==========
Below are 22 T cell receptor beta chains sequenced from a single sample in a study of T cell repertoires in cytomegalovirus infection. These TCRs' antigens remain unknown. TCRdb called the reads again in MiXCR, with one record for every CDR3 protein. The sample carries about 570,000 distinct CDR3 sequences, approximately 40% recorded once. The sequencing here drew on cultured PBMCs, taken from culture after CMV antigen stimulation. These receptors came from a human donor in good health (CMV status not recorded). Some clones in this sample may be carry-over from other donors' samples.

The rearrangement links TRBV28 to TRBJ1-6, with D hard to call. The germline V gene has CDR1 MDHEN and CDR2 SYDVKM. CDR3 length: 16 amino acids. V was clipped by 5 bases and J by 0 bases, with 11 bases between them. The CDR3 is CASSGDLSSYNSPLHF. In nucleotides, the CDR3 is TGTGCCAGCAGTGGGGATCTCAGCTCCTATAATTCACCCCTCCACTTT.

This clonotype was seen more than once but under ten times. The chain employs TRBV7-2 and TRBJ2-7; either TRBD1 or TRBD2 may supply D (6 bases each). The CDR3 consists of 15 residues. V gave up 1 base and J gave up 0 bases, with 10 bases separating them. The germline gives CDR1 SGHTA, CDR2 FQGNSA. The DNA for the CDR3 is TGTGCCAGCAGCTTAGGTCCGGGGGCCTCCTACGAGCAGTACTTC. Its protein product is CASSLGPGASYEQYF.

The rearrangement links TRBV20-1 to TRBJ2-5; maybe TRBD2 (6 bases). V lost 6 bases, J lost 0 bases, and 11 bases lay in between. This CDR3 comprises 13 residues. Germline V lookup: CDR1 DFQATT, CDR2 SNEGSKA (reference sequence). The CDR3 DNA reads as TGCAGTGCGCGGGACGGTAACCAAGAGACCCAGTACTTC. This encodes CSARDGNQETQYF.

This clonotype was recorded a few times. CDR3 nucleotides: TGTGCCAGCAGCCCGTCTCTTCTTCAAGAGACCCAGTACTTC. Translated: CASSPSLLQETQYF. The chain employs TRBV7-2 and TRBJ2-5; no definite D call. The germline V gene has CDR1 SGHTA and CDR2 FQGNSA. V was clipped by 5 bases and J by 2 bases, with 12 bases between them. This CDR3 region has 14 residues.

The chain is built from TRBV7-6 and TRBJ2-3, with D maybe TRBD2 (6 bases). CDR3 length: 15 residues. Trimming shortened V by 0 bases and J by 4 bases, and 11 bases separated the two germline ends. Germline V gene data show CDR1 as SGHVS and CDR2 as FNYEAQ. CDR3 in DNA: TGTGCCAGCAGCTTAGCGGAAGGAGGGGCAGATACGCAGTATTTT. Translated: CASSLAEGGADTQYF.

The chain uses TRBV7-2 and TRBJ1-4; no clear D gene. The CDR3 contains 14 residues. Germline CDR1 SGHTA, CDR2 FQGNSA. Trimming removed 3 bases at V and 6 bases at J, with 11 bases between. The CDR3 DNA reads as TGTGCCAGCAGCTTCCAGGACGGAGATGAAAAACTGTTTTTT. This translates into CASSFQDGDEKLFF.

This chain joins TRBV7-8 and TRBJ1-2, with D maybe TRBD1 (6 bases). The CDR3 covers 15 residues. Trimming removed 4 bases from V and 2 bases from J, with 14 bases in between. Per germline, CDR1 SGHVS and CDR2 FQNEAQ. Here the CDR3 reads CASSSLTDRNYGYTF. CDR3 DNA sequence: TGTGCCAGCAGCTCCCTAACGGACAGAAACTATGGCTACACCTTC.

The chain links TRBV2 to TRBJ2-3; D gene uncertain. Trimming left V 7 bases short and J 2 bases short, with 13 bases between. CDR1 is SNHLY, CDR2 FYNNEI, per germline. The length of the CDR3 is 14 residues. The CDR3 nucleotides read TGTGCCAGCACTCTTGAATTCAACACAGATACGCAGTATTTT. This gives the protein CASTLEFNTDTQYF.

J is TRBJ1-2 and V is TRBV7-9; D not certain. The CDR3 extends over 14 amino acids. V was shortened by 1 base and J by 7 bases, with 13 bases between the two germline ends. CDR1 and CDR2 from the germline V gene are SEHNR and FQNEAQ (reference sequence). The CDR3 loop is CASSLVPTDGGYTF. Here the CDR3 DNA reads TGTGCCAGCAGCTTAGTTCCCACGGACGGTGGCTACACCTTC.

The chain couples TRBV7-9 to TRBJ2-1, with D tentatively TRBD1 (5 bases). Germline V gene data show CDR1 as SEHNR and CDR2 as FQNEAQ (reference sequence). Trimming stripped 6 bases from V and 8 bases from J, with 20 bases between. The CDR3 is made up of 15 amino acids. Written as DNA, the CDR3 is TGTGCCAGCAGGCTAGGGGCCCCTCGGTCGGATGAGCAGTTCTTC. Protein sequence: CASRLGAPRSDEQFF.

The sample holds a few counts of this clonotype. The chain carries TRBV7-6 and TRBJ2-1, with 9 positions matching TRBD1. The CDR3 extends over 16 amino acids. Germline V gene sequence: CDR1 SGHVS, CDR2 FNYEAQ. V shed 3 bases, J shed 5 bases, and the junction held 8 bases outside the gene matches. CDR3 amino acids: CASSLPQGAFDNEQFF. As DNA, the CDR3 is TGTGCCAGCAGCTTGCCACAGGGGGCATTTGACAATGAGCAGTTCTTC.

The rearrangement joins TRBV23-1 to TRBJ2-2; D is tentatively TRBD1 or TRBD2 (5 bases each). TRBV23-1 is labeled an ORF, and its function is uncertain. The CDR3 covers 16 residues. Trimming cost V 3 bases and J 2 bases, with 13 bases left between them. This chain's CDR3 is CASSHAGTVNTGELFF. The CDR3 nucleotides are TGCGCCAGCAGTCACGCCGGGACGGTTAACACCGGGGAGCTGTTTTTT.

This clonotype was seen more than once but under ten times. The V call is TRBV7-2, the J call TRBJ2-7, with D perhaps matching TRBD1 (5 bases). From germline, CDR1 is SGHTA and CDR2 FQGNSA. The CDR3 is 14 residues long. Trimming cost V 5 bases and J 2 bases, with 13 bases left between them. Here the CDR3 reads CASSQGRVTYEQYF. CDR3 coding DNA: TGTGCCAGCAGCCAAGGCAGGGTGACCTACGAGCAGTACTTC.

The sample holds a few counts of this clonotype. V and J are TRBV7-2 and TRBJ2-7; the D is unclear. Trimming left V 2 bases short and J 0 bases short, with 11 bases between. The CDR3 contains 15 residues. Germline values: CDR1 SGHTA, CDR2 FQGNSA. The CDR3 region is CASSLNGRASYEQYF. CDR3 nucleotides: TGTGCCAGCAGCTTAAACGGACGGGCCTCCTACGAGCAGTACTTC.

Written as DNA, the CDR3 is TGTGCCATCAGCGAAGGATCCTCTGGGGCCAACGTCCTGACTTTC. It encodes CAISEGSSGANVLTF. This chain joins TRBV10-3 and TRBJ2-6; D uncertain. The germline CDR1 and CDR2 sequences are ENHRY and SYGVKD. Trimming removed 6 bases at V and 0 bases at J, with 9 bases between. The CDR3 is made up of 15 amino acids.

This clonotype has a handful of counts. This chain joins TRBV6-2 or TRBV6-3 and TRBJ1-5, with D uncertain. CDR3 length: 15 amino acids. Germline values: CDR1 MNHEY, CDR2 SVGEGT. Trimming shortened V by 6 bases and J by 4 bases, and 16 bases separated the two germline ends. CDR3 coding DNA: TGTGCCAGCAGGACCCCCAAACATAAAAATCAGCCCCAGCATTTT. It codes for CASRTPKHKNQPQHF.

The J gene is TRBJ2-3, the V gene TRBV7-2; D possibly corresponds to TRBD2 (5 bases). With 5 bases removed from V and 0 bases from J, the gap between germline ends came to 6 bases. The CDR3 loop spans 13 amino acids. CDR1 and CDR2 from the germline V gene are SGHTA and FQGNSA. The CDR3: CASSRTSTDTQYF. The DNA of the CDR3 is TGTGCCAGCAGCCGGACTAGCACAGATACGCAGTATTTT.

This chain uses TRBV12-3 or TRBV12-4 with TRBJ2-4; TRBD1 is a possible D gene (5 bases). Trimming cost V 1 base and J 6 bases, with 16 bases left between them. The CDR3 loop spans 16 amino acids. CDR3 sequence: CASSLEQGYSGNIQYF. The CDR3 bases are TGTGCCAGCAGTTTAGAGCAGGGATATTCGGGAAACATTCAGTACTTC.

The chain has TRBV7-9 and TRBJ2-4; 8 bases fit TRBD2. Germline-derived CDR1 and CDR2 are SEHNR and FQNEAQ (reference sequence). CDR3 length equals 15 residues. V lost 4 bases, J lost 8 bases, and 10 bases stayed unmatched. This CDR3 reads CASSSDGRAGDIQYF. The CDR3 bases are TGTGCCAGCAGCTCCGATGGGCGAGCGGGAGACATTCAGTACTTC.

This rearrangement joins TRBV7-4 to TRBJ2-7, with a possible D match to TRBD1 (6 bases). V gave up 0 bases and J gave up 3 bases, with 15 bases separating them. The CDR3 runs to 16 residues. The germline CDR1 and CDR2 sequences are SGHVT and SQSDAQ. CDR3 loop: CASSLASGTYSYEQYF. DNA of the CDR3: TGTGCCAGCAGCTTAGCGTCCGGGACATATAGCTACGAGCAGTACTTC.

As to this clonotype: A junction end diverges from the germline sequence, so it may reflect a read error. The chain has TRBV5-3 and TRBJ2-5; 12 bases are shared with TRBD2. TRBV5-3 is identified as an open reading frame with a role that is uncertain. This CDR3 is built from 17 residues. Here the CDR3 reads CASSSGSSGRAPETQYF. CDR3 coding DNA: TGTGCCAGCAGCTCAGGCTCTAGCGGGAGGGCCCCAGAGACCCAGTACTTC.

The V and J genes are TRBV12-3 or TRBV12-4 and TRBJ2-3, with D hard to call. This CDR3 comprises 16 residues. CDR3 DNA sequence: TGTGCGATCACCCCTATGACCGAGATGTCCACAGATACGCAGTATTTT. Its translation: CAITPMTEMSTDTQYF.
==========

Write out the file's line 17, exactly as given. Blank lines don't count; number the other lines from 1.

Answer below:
This clonotype has a handful of counts. This chain joins TRBV6-2 or TRBV6-3 and TRBJ1-5, with D uncertain. CDR3 length: 15 amino acids. Germline values: CDR1 MNHEY, CDR2 SVGEGT. Trimming shortened V by 6 bases and J by 4 bases, and 16 bases separated the two germline ends. CDR3 coding DNA: TGTGCCAGCAGGACCCCCAAACATAAAAATCAGCCCCAGCATTTT. It codes for CASRTPKHKNQPQHF.